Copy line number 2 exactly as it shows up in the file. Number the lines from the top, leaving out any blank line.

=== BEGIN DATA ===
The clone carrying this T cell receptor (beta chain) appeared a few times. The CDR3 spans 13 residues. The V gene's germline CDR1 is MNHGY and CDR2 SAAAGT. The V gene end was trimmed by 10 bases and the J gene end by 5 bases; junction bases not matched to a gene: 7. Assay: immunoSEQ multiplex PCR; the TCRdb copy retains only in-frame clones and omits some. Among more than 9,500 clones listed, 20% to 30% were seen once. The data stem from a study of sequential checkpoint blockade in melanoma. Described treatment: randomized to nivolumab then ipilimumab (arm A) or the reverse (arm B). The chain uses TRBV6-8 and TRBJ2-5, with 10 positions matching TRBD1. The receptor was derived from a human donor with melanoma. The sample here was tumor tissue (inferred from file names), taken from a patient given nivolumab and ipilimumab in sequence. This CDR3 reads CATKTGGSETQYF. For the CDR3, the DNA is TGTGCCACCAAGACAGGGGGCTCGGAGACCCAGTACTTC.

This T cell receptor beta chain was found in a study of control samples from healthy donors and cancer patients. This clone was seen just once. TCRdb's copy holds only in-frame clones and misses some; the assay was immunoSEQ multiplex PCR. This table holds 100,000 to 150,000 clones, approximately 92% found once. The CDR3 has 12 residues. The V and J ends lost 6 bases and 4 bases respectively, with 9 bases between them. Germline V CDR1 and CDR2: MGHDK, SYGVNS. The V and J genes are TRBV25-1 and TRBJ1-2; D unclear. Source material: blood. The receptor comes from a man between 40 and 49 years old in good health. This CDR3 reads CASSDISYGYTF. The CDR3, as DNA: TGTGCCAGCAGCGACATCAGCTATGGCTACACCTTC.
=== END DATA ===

This T cell receptor beta chain was found in a study of control samples from healthy donors and cancer patients. This clone was seen just once. TCRdb's copy holds only in-frame clones and misses some; the assay was immunoSEQ multiplex PCR. This table holds 100,000 to 150,000 clones, approximately 92% found once. The CDR3 has 12 residues. The V and J ends lost 6 bases and 4 bases respectively, with 9 bases between them. Germline V CDR1 and CDR2: MGHDK, SYGVNS. The V and J genes are TRBV25-1 and TRBJ1-2; D unclear. Source material: blood. The receptor comes from a man between 40 and 49 years old in good health. This CDR3 reads CASSDISYGYTF. The CDR3, as DNA: TGTGCCAGCAGCGACATCAGCTATGGCTACACCTTC.